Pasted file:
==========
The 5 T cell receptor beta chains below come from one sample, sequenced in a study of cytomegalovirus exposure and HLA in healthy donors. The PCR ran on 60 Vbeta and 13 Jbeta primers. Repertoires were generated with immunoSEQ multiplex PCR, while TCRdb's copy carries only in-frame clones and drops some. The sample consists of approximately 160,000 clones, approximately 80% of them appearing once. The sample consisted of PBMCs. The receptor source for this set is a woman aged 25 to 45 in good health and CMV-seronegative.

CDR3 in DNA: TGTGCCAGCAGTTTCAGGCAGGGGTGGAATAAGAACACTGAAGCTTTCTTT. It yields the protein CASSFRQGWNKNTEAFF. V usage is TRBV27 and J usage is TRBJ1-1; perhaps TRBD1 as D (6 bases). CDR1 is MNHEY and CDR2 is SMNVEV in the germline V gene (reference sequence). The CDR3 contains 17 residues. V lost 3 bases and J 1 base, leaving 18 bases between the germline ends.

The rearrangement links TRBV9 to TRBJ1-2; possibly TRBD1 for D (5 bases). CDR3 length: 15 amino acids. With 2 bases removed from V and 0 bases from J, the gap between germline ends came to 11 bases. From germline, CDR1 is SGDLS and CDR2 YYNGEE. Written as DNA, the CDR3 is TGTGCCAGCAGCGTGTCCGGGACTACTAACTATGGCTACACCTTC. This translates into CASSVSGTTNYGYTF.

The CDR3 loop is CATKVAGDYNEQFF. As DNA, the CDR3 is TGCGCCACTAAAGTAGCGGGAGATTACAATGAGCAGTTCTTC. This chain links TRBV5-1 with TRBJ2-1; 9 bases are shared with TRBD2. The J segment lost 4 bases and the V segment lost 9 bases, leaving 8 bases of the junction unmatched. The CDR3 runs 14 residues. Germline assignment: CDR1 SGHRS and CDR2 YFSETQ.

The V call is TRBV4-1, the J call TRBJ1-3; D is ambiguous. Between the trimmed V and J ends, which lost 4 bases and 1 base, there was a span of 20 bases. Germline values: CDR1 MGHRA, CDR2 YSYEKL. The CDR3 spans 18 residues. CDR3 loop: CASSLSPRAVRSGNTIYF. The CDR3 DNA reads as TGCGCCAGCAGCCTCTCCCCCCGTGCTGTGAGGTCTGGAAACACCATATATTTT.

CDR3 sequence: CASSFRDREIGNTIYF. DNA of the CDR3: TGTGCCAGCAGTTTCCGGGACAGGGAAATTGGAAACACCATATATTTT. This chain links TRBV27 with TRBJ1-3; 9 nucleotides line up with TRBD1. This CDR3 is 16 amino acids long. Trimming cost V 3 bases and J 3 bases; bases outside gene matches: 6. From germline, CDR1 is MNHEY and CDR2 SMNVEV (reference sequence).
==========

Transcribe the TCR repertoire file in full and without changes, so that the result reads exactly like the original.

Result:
The 5 T cell receptor beta chains below come from one sample, sequenced in a study of cytomegalovirus exposure and HLA in healthy donors. The PCR ran on 60 Vbeta and 13 Jbeta primers. Repertoires were generated with immunoSEQ multiplex PCR, while TCRdb's copy carries only in-frame clones and drops some. The sample consists of approximately 160,000 clones, approximately 80% of them appearing once. The sample consisted of PBMCs. The receptor source for this set is a woman aged 25 to 45 in good health and CMV-seronegative.

CDR3 in DNA: TGTGCCAGCAGTTTCAGGCAGGGGTGGAATAAGAACACTGAAGCTTTCTTT. It yields the protein CASSFRQGWNKNTEAFF. V usage is TRBV27 and J usage is TRBJ1-1; perhaps TRBD1 as D (6 bases). CDR1 is MNHEY and CDR2 is SMNVEV in the germline V gene (reference sequence). The CDR3 contains 17 residues. V lost 3 bases and J 1 base, leaving 18 bases between the germline ends.

The rearrangement links TRBV9 to TRBJ1-2; possibly TRBD1 for D (5 bases). CDR3 length: 15 amino acids. With 2 bases removed from V and 0 bases from J, the gap between germline ends came to 11 bases. From germline, CDR1 is SGDLS and CDR2 YYNGEE. Written as DNA, the CDR3 is TGTGCCAGCAGCGTGTCCGGGACTACTAACTATGGCTACACCTTC. This translates into CASSVSGTTNYGYTF.

The CDR3 loop is CATKVAGDYNEQFF. As DNA, the CDR3 is TGCGCCACTAAAGTAGCGGGAGATTACAATGAGCAGTTCTTC. This chain links TRBV5-1 with TRBJ2-1; 9 bases are shared with TRBD2. The J segment lost 4 bases and the V segment lost 9 bases, leaving 8 bases of the junction unmatched. The CDR3 runs 14 residues. Germline assignment: CDR1 SGHRS and CDR2 YFSETQ.

The V call is TRBV4-1, the J call TRBJ1-3; D is ambiguous. Between the trimmed V and J ends, which lost 4 bases and 1 base, there was a span of 20 bases. Germline values: CDR1 MGHRA, CDR2 YSYEKL. The CDR3 spans 18 residues. CDR3 loop: CASSLSPRAVRSGNTIYF. The CDR3 DNA reads as TGCGCCAGCAGCCTCTCCCCCCGTGCTGTGAGGTCTGGAAACACCATATATTTT.

CDR3 sequence: CASSFRDREIGNTIYF. DNA of the CDR3: TGTGCCAGCAGTTTCCGGGACAGGGAAATTGGAAACACCATATATTTT. This chain links TRBV27 with TRBJ1-3; 9 nucleotides line up with TRBD1. This CDR3 is 16 amino acids long. Trimming cost V 3 bases and J 3 bases; bases outside gene matches: 6. From germline, CDR1 is MNHEY and CDR2 SMNVEV (reference sequence).